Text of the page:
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Your letters for May 7


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Long-term solutions needed for flooding and drought

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Re: Construction to begin on flood mitigation project west of Calgary, May 5

It looks like climate change is going to present challenges. We will cycle between floods and drought.

Building a dam that will hold water temporarily during a flood will only solve half of the problem. In the future, Calgary and southern Alberta are going to be short of water because of drought conditions. Building structures that would control flood conditions and retain the water for use in times of drought are required. Springbank dam is a good example. As the population increases, the problem will only get worse.

Retaining excess water during wet conditions will help during the dry conditions that are sure to follow and probably increase because of climate change. Time for the City of Calgary to get moving on this problem.

Dan Robinson, Calgary

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Return abortion issue to individual states to decide

Re: ‘A fundamental shift’ in U.S. jurisprudence; Leak of draft top court opinion spurs concern that abortion is just the first ‘basic right’ to be targeted, May 4

There is nothing in the U.S. Constitution that defines abortion as a basic right. It isn’t even mentioned. Overturning Roe v. Wade does not overturn the right to abortion. What it does do is return the decisions about abortion laws to where they belong, to the legislative bodies of the country. The Supreme Court does not make laws, it just interprets them.

There is more than enough division and animosity in the U.S. already without allowing Roe v. Wade to stir it up even more. Considering how diverse the country is culturally and ethnically, it is best to let the legislative bodies of the individual states decide how to proceed with abortion.

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The people in New York should not be forcing their attitudes on the people of Texas, and vice versa.

Peter Mannistu, Calgary

Trump just getting started – again

The imminent landmark U.S. Supreme Court ruling to overturn Roe vs Wade, and with it deprive all American women of the right to abortion, and thus the right to control their own bodies, is just further evidence of Donald Trump’s continuing, and growing, hold on conservative America.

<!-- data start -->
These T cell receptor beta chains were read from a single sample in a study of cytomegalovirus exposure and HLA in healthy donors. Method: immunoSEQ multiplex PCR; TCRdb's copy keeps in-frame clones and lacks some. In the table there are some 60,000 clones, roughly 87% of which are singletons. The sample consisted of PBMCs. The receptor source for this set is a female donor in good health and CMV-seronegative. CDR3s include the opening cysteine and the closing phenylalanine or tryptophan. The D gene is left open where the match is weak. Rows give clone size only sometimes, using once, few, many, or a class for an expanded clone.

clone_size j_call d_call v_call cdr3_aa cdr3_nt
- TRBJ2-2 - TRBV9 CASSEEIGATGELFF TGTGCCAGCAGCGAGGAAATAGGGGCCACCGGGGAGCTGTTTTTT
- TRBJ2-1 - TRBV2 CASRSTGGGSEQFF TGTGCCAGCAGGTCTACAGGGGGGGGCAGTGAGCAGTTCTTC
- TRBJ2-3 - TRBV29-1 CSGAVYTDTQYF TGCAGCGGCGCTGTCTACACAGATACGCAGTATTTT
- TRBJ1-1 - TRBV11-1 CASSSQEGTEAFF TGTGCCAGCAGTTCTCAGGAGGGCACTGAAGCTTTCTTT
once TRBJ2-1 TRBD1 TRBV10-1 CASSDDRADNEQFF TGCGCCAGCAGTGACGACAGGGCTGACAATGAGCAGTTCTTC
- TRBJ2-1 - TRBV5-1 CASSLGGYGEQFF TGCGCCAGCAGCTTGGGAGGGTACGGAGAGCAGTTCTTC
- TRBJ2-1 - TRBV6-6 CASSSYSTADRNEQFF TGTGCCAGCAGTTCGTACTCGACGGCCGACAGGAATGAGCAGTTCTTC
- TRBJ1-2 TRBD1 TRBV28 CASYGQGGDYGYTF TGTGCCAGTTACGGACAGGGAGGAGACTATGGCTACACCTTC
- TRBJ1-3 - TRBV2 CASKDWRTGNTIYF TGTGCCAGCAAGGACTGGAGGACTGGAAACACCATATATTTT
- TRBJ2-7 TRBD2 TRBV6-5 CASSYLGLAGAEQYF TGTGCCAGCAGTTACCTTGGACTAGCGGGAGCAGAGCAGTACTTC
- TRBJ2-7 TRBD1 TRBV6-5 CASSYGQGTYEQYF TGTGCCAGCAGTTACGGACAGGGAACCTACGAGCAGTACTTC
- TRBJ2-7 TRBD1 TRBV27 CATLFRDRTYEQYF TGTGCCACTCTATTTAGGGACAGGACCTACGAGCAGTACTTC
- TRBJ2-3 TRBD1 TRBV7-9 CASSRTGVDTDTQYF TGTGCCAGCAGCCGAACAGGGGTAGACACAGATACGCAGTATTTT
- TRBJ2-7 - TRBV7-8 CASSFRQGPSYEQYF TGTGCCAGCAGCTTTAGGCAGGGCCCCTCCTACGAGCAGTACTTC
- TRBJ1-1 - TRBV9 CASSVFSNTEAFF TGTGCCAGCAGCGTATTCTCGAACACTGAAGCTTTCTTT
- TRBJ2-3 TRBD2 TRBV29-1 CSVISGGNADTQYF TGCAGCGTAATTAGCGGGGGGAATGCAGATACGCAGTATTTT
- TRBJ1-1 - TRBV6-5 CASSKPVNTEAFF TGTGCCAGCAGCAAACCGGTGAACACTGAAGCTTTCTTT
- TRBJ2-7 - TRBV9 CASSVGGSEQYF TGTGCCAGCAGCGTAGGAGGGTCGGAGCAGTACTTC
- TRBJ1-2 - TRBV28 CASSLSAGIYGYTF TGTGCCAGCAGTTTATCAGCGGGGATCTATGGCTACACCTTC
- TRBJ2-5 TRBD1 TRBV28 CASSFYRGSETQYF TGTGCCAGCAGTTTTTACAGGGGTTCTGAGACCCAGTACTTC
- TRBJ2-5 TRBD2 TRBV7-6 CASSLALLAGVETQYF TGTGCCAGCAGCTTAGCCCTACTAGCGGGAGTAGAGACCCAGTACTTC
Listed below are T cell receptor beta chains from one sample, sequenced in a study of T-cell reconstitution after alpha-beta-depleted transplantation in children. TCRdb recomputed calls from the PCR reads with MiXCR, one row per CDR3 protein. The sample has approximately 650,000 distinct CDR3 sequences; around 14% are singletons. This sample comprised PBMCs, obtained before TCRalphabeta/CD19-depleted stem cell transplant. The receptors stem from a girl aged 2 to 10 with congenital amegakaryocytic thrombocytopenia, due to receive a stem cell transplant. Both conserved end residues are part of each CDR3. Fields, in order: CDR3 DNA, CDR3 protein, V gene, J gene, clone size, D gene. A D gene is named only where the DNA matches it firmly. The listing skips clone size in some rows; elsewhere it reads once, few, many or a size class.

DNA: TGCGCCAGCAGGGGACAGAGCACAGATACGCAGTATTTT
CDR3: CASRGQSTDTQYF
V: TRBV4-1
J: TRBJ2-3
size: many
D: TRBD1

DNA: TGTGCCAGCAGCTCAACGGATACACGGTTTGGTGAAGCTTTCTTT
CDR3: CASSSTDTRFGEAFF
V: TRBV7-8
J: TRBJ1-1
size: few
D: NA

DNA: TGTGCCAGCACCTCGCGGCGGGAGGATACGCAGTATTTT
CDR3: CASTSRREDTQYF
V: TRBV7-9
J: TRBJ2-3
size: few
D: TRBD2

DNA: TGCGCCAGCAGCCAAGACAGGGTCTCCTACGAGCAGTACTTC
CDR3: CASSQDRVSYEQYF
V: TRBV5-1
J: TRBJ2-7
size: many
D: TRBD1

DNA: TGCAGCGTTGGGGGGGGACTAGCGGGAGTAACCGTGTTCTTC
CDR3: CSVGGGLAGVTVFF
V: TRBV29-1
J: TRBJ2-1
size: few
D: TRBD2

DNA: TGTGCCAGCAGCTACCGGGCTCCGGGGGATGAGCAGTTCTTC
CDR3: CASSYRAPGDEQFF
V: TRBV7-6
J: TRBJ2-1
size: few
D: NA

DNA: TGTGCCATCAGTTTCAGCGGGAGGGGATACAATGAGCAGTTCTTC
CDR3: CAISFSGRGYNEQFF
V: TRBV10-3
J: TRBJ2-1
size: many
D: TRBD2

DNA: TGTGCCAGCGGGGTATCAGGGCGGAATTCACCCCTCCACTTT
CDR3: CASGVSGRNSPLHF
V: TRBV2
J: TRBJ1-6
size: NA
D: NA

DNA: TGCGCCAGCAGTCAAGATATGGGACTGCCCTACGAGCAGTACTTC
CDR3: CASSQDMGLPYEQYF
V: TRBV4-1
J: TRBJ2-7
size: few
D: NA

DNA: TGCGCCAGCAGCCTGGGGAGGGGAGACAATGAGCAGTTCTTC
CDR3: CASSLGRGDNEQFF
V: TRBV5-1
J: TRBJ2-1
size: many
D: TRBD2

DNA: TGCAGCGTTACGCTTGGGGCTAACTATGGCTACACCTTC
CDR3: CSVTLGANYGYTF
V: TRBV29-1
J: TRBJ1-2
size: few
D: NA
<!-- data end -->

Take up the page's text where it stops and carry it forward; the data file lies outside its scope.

Once his conservative forces seize control (as they are likely to) of both houses of Congress later this year in the mid-terms, and he or his loyal supplicant regains the Oval Office in 2024, it’ll be 2016-2020 all over again.

He and his team continue to curry public opinion in their favour by utilizing lying, algorithmic-based social media feeds to strengthen his hold on, and his message to, millions of unsuspecting and pre-biased masses who call the key electoral states home. He and his team have also secured massive voter-suppression legislation in those states with Republican governors who support his agenda.

Now, all we’re waiting for is more mindless, barnstorming, flag-waving rallies to stoke his polarized masses to victory.

Bob Mackan, Strathmore

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Playoff run could help Flames pay for arena

It’s good to see the Flames in the NHL playoffs. I hope they play a lot of games here at home. They can invest all that extra revenue in a privately funded arena and leave us taxpayers alone.

Michael Jones, Calgary

Catholic Church should sell land for reparation

For their actions in residential schools, the Catholic Church has a financial responsibility to Indigenous People. Their bishops have so stated.  Fortunately, many churches have extra land. Holy Spirit on 24th street S.W. is an example. This land and other extra church lands could be sold to raise money for Indigenous Peoples.

To encourage this action, only land for church buildings, parking and surrounding gardens should be tax-exempt. All other church lands should be taxed.

Harry Stroud, Calgary

Inconvenience blamed for deaths

The Herald reports that 69 Albertans died from COVID in the last weekly reporting period.

That’s 10 Albertans a day sacrificed because some businesses, and the UCP government, don’t want the bother of requiring staff and patrons to wear masks.

Mike Priaro, Calgary

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